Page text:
Friday, June 10, 2005
Thanks for asking...The network has a policy against allowing direct comments on posts. Please e-mail me votes/comments-- my e-mail is in the left hand box. I'll collate results of polls, then post results and comments. For now that will allow me to share our collective wisdom.
Both the University of Colorado's Natural Resources Law Center and Mark Squillace deserve congratulations. To CU for securing Mark Squillace as the new Director of the Center -- quite a coup! And to Mark for taking the helm of one of the most influential fonts of western resource policy and law. University of Colorado School of Law.
Thursday, June 9, 2005
It may be that the future of the ocean is not fisheries, but fish farming.
You might want to read the Pew Ocean Commission report on US mariculture and the US Commission on Oceans aquaculture recommendations .
Link: I have begun Environmental Law Prof Blog, covering the full scope of environmental/natural resources/sustainability law. The blog will provide new and analysis as well as permanent resources. What permanent resources would you like to see readily available on a blog? I currently anticipate creating one click links to the following link pages -- which will provide a bit more editorial finesse than GOOGLE searches: E-law profs; E-law casebooks; syllabi; other teaching materials; E-law specialized journals/publications; government organizations (US, EU, and others broken down by continent, nation, state); professional organizations; NGOs-international; NGOs-US; university centers; and various subfield resources: environmental assessment; biodiversity, air pollution, water pollution, water law, toxics and solid waste, forestry, minerals, energy, oceans, land use, environmental justice, governance, climate change, compensation/takings, international law, comparative law.
Please let me know what permanent resources you want to have readily accessible on a blog?
Just in case you want to reach the enforcement community with a precise of your most recent paper, the International Network for Environmental Compliance and Enforcement publishes a newsletter.
Link: INECE - International Environmental Compliance and Enforcement News.
Here is a story on a recent 60 day notice filed by the Tulane Environmental Law Clinic. Link: Clinical Law Prof Blog: Coal Mining Fight Makes Strange Bedfellows: Environmental Clinic and Civil War Group Threaten to Sue.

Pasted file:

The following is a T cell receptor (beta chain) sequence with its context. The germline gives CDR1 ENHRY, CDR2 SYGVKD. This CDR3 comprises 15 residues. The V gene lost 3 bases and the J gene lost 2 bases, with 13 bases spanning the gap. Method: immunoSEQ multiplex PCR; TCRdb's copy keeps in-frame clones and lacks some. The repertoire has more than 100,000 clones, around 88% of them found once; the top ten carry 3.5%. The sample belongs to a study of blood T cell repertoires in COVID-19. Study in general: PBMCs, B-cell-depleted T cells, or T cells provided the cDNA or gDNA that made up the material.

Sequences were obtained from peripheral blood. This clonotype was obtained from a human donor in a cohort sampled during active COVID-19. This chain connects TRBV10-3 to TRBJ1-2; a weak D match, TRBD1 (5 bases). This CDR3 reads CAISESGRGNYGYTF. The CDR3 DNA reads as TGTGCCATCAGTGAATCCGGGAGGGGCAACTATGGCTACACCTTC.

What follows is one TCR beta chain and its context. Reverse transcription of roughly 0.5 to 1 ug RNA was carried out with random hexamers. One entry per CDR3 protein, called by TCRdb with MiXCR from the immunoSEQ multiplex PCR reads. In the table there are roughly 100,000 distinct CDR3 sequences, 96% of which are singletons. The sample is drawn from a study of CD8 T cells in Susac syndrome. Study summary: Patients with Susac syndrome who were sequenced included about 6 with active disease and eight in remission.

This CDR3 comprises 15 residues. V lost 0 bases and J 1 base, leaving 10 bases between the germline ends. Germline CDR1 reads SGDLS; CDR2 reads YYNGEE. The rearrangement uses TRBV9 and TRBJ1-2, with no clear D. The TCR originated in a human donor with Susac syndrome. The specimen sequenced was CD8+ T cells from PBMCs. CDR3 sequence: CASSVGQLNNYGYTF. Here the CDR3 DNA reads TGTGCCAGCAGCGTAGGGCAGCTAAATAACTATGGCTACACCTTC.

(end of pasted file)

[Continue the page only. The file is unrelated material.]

Wednesday, June 8, 2005
For any law professor interested in environmental law, John Bonine of the University of Oregon -- the father of ELaw and the Land, Air, and Water conference at the University of Oregon -- also developed and still administers a listserv called ENVLAWPROFESSORS. If you would like to join the group, e-mail John. There have been some great discussions over the years.
The NY Times reported yesterday that Phillip Cooney, the CEQ chief of staff, edited the descriptions of climate change scientific research in government reports in a way that downplayed the link between greenhouse gas emissions and global warming. Mr. Cooney formerly previously served as a American Petroleum Institute lobbyist on climate change.
Question 1: Do you believe that the Bush Administration has politicized science to a far greater extent than previous administrations?
Question 2: What are the best devices to check the politicization of science?
The Law and Society annual meeting concluded this weekend.
Another panel of note was led by Rebecca Bratspies of City University of New York on Corporate Environmental Responsibility in the Age of Globalization. Papers were presented by Professor Bratspies, Rebecca Hardin of the University of Michigan, Hari Osofsky of Whittier Law School and Amy Sinden of Temple University. Link: All Academic Inc..
Prof. Bratspies paper presented an argument for enforceable international environmental standards, suggesting both standards and strategies to enforce such standards.
Prof. Hardin addressed the politics of resource management of the South African mining sector.
Prof. Sinden discussed applying due process, transparency, and other requirements typically imposed on public entities to increasingly powerful and wealthy transnational corporations.
Prof. Osofsky argued that sustainable energy production requires focusing on, utilizing, and strengthening the power of states to regulate corporations.